Allison Munroe QC, of the Garden Court Chambers Inquests and Inquiries Team, represents Lamont’s family instructed by Eva Luna Roszykiewicz of Bhatt Murphy solicitors.
The family are supported by INQUEST caseworker Selen Cavcav.
Lamont Roper drowned in Lock 17 of the River Lea following a police pursuit in Tottenham, London. An inquest concluded on 30 November 2021, noting, in particular, the inadequacy of resources for water rescue along the canal and lock, the lack of sufficient police resources, and the lack of a specialised on-call dive rescue team.
The inquest also found that a struggle between Lamont and a PC Collins took place at railings closest to the edge of Lock 17, culminating in the officer releasing Lamont, who fell into the canal and drowned.
Lamont was a 23-year-old Black man. His family describe him as a very warm and friendly person who would always go out of his way to help those around him and inspire people to follow their dreams. He was very active in his church and had a real passion for music. The family told the inquest Lamont had never learned to swim. He was deeply scared of water and had often stated that his worst nightmare was drowning.
On 7 October 2020 at approximately 9.10pm, Metropolitan police officers approached Lamont and his three friends (one of whom was Black and two White) who were travelling north along the canal towpath. Lamont was on a bicycle and his two friends were on electric scooters.
The officers told the inquest they had intelligence about recent robberies involving Black males between the ages of 16 and 24, wearing dark clothing and possibly on pedal cycles, and were intending to stop and speak to the group. PC Collins told the inquest that he believed he had grounds to stop and search the group.
Lamont continued along the towpath on his bicycle. He was pursued by PC Collins, who was on an electric bicycle, up the towpath towards Tottenham. The inquest heard evidence that the officer in pursuit was on restricted duties with a requirement to activate his body-worn camera during operational matters, including stop and searches. At the time of the pursuit, PC Collins had his camera underneath his zipped-up cycle jacket and, in any event, did not activate it.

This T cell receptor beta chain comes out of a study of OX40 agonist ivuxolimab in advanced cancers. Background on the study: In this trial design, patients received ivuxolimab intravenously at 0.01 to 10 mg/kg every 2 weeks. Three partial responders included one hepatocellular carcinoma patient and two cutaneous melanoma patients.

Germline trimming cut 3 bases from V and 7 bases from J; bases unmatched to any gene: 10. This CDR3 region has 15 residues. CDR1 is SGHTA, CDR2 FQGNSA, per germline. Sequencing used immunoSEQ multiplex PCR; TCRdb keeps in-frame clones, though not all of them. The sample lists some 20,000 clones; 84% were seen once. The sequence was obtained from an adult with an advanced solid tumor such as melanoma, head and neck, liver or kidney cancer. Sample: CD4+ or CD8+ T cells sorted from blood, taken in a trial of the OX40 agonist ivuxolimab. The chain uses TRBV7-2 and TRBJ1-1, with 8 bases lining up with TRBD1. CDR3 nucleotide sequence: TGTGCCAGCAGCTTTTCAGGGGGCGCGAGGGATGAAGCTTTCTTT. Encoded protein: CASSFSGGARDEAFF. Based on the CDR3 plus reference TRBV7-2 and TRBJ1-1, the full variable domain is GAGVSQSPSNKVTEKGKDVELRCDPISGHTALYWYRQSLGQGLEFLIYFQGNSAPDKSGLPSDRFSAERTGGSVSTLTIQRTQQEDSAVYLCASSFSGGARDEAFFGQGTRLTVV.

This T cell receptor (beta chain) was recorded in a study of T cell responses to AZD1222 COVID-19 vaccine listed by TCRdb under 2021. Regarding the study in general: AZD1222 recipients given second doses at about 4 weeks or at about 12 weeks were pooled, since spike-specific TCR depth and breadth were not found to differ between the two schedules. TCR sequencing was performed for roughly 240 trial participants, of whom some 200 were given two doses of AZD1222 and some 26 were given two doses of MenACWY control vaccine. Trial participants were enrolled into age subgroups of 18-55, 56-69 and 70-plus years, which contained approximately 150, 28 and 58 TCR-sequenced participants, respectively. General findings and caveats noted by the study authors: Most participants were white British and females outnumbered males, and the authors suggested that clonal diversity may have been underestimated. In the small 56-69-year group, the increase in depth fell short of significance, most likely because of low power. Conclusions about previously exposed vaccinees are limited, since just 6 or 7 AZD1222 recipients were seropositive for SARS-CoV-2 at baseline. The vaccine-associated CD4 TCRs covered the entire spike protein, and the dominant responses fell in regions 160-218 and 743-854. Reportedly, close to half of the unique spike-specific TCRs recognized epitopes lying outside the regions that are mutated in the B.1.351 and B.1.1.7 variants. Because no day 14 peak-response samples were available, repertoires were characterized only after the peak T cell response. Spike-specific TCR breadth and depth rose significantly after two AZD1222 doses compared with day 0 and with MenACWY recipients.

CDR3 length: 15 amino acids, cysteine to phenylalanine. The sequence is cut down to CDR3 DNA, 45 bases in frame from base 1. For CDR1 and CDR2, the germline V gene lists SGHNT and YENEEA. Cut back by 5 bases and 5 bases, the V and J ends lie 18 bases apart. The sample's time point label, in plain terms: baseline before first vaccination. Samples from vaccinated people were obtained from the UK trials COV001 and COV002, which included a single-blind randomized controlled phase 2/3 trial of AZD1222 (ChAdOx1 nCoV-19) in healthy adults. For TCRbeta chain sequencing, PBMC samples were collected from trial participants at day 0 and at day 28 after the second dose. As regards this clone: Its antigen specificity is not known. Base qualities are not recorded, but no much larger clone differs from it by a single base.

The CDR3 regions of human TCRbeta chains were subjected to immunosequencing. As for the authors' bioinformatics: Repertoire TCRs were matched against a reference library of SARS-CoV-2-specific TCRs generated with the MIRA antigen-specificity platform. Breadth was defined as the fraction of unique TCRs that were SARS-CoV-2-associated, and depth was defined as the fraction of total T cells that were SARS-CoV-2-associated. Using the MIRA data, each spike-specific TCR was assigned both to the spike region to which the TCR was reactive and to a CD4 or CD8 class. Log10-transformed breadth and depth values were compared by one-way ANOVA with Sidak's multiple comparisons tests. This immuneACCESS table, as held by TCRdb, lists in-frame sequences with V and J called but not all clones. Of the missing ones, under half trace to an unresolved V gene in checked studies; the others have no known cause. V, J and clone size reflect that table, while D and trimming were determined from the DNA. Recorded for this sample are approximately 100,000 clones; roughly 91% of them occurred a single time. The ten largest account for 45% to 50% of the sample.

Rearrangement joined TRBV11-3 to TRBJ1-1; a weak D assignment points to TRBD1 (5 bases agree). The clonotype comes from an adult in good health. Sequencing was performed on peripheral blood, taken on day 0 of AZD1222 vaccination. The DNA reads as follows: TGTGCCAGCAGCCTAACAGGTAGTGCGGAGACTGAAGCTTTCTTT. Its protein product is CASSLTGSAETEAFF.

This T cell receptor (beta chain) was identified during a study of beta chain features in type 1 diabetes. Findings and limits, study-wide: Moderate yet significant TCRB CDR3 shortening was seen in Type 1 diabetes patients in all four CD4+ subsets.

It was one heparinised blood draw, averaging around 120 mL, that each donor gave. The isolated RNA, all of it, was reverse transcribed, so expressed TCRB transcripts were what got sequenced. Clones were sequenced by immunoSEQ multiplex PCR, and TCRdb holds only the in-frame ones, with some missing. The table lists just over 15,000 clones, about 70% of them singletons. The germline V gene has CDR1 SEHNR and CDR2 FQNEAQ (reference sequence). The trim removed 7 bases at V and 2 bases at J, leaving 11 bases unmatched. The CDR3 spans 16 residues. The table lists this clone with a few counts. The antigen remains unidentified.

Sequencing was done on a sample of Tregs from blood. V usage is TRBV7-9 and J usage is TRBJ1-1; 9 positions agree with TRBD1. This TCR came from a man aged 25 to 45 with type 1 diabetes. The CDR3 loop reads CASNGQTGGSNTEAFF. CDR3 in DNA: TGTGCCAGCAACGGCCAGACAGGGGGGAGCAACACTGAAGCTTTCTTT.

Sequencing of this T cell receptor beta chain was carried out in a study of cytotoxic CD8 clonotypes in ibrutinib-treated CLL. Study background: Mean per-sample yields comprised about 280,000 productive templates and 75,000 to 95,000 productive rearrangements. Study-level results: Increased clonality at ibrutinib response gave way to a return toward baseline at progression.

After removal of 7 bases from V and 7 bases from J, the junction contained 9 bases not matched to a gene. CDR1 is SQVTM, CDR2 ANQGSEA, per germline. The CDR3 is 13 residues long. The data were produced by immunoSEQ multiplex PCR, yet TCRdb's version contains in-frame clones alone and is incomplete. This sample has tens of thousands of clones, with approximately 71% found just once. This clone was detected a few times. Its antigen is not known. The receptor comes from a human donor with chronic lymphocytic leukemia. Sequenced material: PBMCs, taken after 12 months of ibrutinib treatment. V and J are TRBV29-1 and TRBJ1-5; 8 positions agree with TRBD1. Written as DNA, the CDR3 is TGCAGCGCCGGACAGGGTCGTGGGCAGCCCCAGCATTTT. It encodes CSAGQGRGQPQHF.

PC Collins told the inquest that Lamont fell from his bicycle near Lock 17. The officer then detained him on the ground. He described two struggles, the first taking place where Lamont fell from his bicycle, and a second taking place close to the edge of the lock. Unbeknown to the officer, his camera had activated during the second struggle, although the footage of this use of force was obscured by his jacket.
In the recording, Lamont can be heard saying, “please let me go, please mate”. The officer told the inquest he backed off at this point after feeling a possible weapon in Lamont’s waistband. The officer can be heard saying “okay, go, go”; only two seconds later a splash can be heard and the officer then says “oh f***”. Lamont had entered the water at Lock 17 at Ferry Lane in Tottenham.
PC Collins can be heard then, radioing his control room stating, “Need urgent assistance, there’s a male in the canal. Fallen in. By Tottenham Hale”. Within minutes, however, the officer can be heard informing colleagues who attended that Lamont had jumped in the water.
The officer did not call out to Lamont but told the inquest that he could see that Lamont was drowning. He also said that he could not see any life-saving equipment by the canal, nor did he have any specific equipment on him to assist with rescuing someone who had gone into the water.
Some four minutes after Lamont went into the water, PC Collins climbed down a ladder at the side of the lock and swam to where he last saw Lamont but was unable to find him. Other officers began to arrive on the scene, as well as staff from the London Fire Brigade and London Ambulance Service.
A search of the lock and surrounding areas took place, however, this was limited as none of the emergency services present were equipped to go under the surface of the water. During the search a 90 minute “golden hour” was agreed between the emergency services present, i.e. that was the period during which life was considered sustainable upon rescue.
The search was called off at approximately midnight and the following morning MPS Marine Unit divers were asked to attend the lock. A diver entered the lock at 9.33am on 8 October 2020 and only two minutes later found Lamont’s body. Lamont was declared dead at the scene.